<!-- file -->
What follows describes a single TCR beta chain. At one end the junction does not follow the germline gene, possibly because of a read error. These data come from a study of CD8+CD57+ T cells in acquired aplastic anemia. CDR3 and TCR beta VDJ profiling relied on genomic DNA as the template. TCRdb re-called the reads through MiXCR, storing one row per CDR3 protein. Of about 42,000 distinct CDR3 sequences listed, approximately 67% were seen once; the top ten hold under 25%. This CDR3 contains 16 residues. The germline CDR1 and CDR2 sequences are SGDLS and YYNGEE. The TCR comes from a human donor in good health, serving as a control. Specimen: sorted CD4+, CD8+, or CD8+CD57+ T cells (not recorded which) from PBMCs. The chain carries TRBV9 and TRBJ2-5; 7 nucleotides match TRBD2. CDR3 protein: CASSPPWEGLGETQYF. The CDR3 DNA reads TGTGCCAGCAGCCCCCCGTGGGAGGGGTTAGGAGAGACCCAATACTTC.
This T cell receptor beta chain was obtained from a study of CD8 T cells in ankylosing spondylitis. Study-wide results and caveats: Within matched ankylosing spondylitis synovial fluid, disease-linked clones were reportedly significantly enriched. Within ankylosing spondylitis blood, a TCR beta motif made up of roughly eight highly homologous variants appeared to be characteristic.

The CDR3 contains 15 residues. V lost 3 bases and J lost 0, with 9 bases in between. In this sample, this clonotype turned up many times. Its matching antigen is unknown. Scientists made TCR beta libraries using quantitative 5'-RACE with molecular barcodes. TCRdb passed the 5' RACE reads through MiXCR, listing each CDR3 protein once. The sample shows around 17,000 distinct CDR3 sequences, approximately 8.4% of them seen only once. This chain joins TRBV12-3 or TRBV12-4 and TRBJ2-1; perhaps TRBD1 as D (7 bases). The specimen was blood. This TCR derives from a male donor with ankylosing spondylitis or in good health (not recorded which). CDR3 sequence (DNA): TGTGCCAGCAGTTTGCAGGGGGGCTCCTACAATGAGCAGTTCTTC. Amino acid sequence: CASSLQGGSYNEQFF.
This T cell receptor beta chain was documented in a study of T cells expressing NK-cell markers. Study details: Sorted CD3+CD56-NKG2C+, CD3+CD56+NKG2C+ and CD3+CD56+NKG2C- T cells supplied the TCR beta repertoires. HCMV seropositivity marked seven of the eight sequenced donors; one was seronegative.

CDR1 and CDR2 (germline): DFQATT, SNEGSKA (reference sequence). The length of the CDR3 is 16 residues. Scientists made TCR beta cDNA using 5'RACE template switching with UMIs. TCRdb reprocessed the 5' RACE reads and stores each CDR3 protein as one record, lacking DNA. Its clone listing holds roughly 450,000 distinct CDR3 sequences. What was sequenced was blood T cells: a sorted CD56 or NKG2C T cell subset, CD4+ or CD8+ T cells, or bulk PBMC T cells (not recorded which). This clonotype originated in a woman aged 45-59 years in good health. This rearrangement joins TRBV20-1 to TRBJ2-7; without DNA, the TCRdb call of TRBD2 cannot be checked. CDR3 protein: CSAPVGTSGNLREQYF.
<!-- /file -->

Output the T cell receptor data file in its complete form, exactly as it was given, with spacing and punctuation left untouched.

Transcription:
What follows describes a single TCR beta chain. At one end the junction does not follow the germline gene, possibly because of a read error. These data come from a study of CD8+CD57+ T cells in acquired aplastic anemia. CDR3 and TCR beta VDJ profiling relied on genomic DNA as the template. TCRdb re-called the reads through MiXCR, storing one row per CDR3 protein. Of about 42,000 distinct CDR3 sequences listed, approximately 67% were seen once; the top ten hold under 25%. This CDR3 contains 16 residues. The germline CDR1 and CDR2 sequences are SGDLS and YYNGEE. The TCR comes from a human donor in good health, serving as a control. Specimen: sorted CD4+, CD8+, or CD8+CD57+ T cells (not recorded which) from PBMCs. The chain carries TRBV9 and TRBJ2-5; 7 nucleotides match TRBD2. CDR3 protein: CASSPPWEGLGETQYF. The CDR3 DNA reads TGTGCCAGCAGCCCCCCGTGGGAGGGGTTAGGAGAGACCCAATACTTC.
This T cell receptor beta chain was obtained from a study of CD8 T cells in ankylosing spondylitis. Study-wide results and caveats: Within matched ankylosing spondylitis synovial fluid, disease-linked clones were reportedly significantly enriched. Within ankylosing spondylitis blood, a TCR beta motif made up of roughly eight highly homologous variants appeared to be characteristic.

The CDR3 contains 15 residues. V lost 3 bases and J lost 0, with 9 bases in between. In this sample, this clonotype turned up many times. Its matching antigen is unknown. Scientists made TCR beta libraries using quantitative 5'-RACE with molecular barcodes. TCRdb passed the 5' RACE reads through MiXCR, listing each CDR3 protein once. The sample shows around 17,000 distinct CDR3 sequences, approximately 8.4% of them seen only once. This chain joins TRBV12-3 or TRBV12-4 and TRBJ2-1; perhaps TRBD1 as D (7 bases). The specimen was blood. This TCR derives from a male donor with ankylosing spondylitis or in good health (not recorded which). CDR3 sequence (DNA): TGTGCCAGCAGTTTGCAGGGGGGCTCCTACAATGAGCAGTTCTTC. Amino acid sequence: CASSLQGGSYNEQFF.
This T cell receptor beta chain was documented in a study of T cells expressing NK-cell markers. Study details: Sorted CD3+CD56-NKG2C+, CD3+CD56+NKG2C+ and CD3+CD56+NKG2C- T cells supplied the TCR beta repertoires. HCMV seropositivity marked seven of the eight sequenced donors; one was seronegative.

CDR1 and CDR2 (germline): DFQATT, SNEGSKA (reference sequence). The length of the CDR3 is 16 residues. Scientists made TCR beta cDNA using 5'RACE template switching with UMIs. TCRdb reprocessed the 5' RACE reads and stores each CDR3 protein as one record, lacking DNA. Its clone listing holds roughly 450,000 distinct CDR3 sequences. What was sequenced was blood T cells: a sorted CD56 or NKG2C T cell subset, CD4+ or CD8+ T cells, or bulk PBMC T cells (not recorded which). This clonotype originated in a woman aged 45-59 years in good health. This rearrangement joins TRBV20-1 to TRBJ2-7; without DNA, the TCRdb call of TRBD2 cannot be checked. CDR3 protein: CSAPVGTSGNLREQYF.